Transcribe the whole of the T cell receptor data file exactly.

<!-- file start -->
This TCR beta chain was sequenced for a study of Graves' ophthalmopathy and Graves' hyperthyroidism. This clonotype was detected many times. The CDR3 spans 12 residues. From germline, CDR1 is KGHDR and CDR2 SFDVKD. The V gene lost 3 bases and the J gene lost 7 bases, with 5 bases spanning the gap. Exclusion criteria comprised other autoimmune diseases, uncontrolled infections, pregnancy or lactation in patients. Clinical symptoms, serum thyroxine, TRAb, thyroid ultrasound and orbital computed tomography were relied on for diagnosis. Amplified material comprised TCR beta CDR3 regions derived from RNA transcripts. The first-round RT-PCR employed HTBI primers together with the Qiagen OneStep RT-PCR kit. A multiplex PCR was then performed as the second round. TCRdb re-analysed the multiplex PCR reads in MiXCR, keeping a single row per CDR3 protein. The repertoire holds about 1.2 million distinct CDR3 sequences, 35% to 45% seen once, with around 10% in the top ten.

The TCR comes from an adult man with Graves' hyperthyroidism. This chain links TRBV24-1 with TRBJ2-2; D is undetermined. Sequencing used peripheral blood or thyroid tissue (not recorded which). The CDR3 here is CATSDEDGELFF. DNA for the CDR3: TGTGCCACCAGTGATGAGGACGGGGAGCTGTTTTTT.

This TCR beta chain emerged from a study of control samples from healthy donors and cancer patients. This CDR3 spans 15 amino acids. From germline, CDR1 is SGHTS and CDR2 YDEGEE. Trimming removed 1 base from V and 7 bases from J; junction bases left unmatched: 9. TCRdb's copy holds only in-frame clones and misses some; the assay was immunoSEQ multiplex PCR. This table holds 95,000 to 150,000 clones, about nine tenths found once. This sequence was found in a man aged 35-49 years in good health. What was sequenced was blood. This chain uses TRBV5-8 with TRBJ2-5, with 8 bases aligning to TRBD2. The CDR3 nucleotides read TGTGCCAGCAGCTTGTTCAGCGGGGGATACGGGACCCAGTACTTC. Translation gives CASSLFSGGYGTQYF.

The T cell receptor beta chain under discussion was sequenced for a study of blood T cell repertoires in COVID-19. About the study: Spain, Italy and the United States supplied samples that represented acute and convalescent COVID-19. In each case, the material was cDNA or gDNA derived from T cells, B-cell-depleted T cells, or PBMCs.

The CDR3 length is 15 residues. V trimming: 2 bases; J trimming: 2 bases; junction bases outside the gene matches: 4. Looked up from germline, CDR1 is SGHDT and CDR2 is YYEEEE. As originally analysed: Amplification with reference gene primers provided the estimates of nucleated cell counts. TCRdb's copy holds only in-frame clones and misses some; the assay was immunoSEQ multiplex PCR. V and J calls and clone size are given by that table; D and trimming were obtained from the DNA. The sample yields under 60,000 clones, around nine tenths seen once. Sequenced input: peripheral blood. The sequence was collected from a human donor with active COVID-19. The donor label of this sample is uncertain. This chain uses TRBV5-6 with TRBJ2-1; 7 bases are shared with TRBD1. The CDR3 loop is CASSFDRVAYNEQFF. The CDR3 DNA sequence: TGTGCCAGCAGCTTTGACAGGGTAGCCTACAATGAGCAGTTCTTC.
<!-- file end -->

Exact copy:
This TCR beta chain was sequenced for a study of Graves' ophthalmopathy and Graves' hyperthyroidism. This clonotype was detected many times. The CDR3 spans 12 residues. From germline, CDR1 is KGHDR and CDR2 SFDVKD. The V gene lost 3 bases and the J gene lost 7 bases, with 5 bases spanning the gap. Exclusion criteria comprised other autoimmune diseases, uncontrolled infections, pregnancy or lactation in patients. Clinical symptoms, serum thyroxine, TRAb, thyroid ultrasound and orbital computed tomography were relied on for diagnosis. Amplified material comprised TCR beta CDR3 regions derived from RNA transcripts. The first-round RT-PCR employed HTBI primers together with the Qiagen OneStep RT-PCR kit. A multiplex PCR was then performed as the second round. TCRdb re-analysed the multiplex PCR reads in MiXCR, keeping a single row per CDR3 protein. The repertoire holds about 1.2 million distinct CDR3 sequences, 35% to 45% seen once, with around 10% in the top ten.

The TCR comes from an adult man with Graves' hyperthyroidism. This chain links TRBV24-1 with TRBJ2-2; D is undetermined. Sequencing used peripheral blood or thyroid tissue (not recorded which). The CDR3 here is CATSDEDGELFF. DNA for the CDR3: TGTGCCACCAGTGATGAGGACGGGGAGCTGTTTTTT.

This TCR beta chain emerged from a study of control samples from healthy donors and cancer patients. This CDR3 spans 15 amino acids. From germline, CDR1 is SGHTS and CDR2 YDEGEE. Trimming removed 1 base from V and 7 bases from J; junction bases left unmatched: 9. TCRdb's copy holds only in-frame clones and misses some; the assay was immunoSEQ multiplex PCR. This table holds 95,000 to 150,000 clones, about nine tenths found once. This sequence was found in a man aged 35-49 years in good health. What was sequenced was blood. This chain uses TRBV5-8 with TRBJ2-5, with 8 bases aligning to TRBD2. The CDR3 nucleotides read TGTGCCAGCAGCTTGTTCAGCGGGGGATACGGGACCCAGTACTTC. Translation gives CASSLFSGGYGTQYF.

The T cell receptor beta chain under discussion was sequenced for a study of blood T cell repertoires in COVID-19. About the study: Spain, Italy and the United States supplied samples that represented acute and convalescent COVID-19. In each case, the material was cDNA or gDNA derived from T cells, B-cell-depleted T cells, or PBMCs.

The CDR3 length is 15 residues. V trimming: 2 bases; J trimming: 2 bases; junction bases outside the gene matches: 4. Looked up from germline, CDR1 is SGHDT and CDR2 is YYEEEE. As originally analysed: Amplification with reference gene primers provided the estimates of nucleated cell counts. TCRdb's copy holds only in-frame clones and misses some; the assay was immunoSEQ multiplex PCR. V and J calls and clone size are given by that table; D and trimming were obtained from the DNA. The sample yields under 60,000 clones, around nine tenths seen once. Sequenced input: peripheral blood. The sequence was collected from a human donor with active COVID-19. The donor label of this sample is uncertain. This chain uses TRBV5-6 with TRBJ2-1; 7 bases are shared with TRBD1. The CDR3 loop is CASSFDRVAYNEQFF. The CDR3 DNA sequence: TGTGCCAGCAGCTTTGACAGGGTAGCCTACAATGAGCAGTTCTTC.